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Python: Extracting Text from Unfriendly File Formats

If you have written external data transfer functionality for ERP software for your enterprise, then you have definitely come across built-in utilities which enable you to create data files that can be sent out to benefit providers, state governments, and anyone else who may need to process data related to employees in your organization. These utilities are a very nifty feature that makes such data transfers a comparably smooth and straightforward process.

But what if you or a non-technical person wants to review the data? While most of this data is usually text, it is often not written in an easy-to-process format, like a CSV file or a tab-delimited file. And, while it is possible to examine these files directly in a text editor like BBEdit or Notepad++, having to track space-delimited fields with different kinds of data bunched up next to each other can be confusing. With that in mind, in today’s Python programming tutorial, we will look at how to extract text from difficult file formats using Python code.

Read: 6 Best Python IDEs and Code Editors

What is Text Scraping?

Text scraping is the process of using a program or script to read data from any data stream, such as a file, and then representing that data in a structured format that can be more easily managed or processed. This is typically accomplished by way of regular expressions (Regex) and filtering tools such as grep. However, programming languages like C#, Python, and PHP include robust string processing libraries which make this process much easier for someone who may not be fluent in regular expressions, or who does not want to invest the time needed to become fluent in them.

This article uses Python 3 for the code samples and presumes that you, as the reader, have a basic working knowledge of Python, but these techniques can be done in most other programming languages as well. Before you begin, you may want to read our article Overview of Regular Expressions and Regex in Python.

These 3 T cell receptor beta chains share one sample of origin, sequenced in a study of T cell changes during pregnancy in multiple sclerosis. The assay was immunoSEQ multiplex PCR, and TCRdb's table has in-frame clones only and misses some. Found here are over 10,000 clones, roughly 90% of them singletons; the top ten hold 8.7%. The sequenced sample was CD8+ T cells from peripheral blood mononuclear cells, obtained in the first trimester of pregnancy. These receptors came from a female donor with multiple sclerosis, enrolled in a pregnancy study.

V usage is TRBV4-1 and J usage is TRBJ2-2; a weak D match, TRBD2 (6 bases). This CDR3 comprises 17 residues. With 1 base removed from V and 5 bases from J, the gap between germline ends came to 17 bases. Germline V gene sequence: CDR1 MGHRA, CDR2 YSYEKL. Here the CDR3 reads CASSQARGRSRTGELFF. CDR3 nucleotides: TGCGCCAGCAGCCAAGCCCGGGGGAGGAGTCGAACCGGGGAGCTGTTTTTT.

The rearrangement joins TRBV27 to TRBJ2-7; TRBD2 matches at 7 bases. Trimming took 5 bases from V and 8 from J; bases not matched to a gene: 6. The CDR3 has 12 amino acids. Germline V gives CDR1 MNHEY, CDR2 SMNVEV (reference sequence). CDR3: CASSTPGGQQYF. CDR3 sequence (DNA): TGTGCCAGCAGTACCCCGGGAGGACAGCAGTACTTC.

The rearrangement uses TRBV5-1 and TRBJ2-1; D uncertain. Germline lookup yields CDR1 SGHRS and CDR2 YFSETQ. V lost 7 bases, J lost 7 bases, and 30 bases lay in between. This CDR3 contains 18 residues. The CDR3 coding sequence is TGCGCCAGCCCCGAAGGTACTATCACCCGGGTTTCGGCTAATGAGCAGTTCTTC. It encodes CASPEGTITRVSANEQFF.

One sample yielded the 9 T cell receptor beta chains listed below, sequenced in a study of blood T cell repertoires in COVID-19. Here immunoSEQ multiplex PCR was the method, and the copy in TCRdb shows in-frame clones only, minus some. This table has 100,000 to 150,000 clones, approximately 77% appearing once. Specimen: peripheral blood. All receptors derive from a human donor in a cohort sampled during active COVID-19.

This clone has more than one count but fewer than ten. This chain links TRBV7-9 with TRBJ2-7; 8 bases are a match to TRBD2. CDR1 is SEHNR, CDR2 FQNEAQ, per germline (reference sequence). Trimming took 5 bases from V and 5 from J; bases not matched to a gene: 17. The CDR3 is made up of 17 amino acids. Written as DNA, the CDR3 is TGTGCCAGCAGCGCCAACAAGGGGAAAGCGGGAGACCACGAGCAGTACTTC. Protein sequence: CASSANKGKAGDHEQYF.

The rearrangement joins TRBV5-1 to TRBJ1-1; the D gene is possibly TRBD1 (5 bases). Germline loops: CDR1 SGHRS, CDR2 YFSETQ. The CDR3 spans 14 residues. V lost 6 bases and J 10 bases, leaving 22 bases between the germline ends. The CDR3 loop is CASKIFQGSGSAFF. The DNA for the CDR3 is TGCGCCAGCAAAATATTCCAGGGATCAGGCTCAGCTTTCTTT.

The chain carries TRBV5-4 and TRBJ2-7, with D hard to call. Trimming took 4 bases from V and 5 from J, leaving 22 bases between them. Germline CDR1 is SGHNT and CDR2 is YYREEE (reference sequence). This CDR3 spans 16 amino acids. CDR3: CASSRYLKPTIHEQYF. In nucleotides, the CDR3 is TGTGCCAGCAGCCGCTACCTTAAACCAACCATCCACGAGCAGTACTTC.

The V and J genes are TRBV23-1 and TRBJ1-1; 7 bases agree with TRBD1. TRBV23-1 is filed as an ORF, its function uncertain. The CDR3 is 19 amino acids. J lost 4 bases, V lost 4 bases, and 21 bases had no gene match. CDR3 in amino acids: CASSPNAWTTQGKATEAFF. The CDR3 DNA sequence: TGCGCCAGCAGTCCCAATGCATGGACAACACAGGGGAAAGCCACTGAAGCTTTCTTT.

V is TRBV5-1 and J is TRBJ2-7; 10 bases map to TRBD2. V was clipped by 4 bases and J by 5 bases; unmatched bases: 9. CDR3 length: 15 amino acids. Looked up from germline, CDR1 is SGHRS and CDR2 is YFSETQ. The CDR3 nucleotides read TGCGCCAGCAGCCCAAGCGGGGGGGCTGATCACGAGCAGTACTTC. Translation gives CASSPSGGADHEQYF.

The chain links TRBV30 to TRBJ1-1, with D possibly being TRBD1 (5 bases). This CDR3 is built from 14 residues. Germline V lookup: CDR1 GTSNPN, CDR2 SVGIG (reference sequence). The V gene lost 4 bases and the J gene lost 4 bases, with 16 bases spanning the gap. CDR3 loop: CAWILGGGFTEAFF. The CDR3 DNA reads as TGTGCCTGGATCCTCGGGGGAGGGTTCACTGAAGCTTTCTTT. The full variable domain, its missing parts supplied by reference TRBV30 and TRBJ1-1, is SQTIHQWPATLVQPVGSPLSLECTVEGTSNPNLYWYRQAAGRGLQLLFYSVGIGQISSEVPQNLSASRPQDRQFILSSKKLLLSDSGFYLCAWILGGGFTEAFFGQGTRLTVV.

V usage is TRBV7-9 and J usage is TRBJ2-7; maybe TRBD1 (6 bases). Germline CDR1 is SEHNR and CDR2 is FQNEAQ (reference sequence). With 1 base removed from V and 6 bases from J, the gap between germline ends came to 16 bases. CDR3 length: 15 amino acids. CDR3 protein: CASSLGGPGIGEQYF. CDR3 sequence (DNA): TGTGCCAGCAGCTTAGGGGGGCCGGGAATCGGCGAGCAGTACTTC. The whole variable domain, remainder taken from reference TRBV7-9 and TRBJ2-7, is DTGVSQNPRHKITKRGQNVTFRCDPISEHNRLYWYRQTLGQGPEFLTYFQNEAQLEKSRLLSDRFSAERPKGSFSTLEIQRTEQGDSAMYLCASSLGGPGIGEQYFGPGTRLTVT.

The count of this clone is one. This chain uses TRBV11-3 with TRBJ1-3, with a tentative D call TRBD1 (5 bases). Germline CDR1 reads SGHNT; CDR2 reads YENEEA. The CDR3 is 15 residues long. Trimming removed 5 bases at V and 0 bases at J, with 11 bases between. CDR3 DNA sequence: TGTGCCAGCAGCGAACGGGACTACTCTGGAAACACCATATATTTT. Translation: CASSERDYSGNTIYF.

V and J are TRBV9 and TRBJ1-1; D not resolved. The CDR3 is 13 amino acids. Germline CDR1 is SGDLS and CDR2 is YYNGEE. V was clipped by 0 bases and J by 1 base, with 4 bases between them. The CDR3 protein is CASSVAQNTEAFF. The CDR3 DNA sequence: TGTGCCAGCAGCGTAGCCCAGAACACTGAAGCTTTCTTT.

Parsing Data in Python

Effective text scraping means knowing where, inside the data stream, the information that you are looking for exists. If the data source is the HTML code of a web page, you would need to be able to readily identify that within its source code. If the data source is a file that uses multiple lines for a single data record, then you would need to know the starting and ending points of the information you need. There is no one fixed mechanism for figuring this out. You will need to look at the file to see what, if any, patterns exist in the data.

For example, say your source data had the sample contents below, and this information represented health insurance payment information for each employee who elected to have health insurance:

Extract Text in Python

Note: It is very common for text editors that are bundled with Windows or Mac OSX, such as Notepad or TextEdit, respectively, to use proportional fonts by default. This results in increased difficulty in trying to figure out a file format. Either configure these editors to use a fixed-width font like Courier New, or use editors like Notepad++ for Windows or BBEdit for Mac OSX.

It is pretty easy to parse out things like first names, last names, and Social Security Numbers from this sample data. But say that for the sake of this example, this data could be broken up in the following ways:

Python Text Scraping

Read: Top Online Courses to Learn Python

It is easy to conclude that a single record of information would be composed of the various data from the items scattered between each of the red lines in the figure above. In this case, a single record would be composed of:

    • Social Security Number (SSN)
    • First Name and Last Name, delimited by a comma
    • Two numerical amounts which vary by each employee. In many of the output files that are created by ERP software, this can refer to amounts of money that an employee may be contributing to a retirement plan, or paying for an insurance benefit. For this article, these will be presumed to be:
      • A “nonsense” monthly amount, represented by the yellow highlight.
      • A “nonsense” yearly amount, represented by the orange highlight.

These files can vary radically in formatting and the kind of information they contain, but if you know how to look at the file, you can definitely pluck out the significant portions that you would want to include in an easier-to-use format. This can include demographic items like:

    • Phone numbers
    • Email addresses
    • Dates of Birth
    • Home mailing addresses
    • Dependent information
    • Benefit Plan Codes

If you have access to an employee’s information within the ERP, or if your enterprise permits you to have such access, you can examine an employee’s information to determine which numbers or symbols correspond to the items you may see in an ERP-generated file.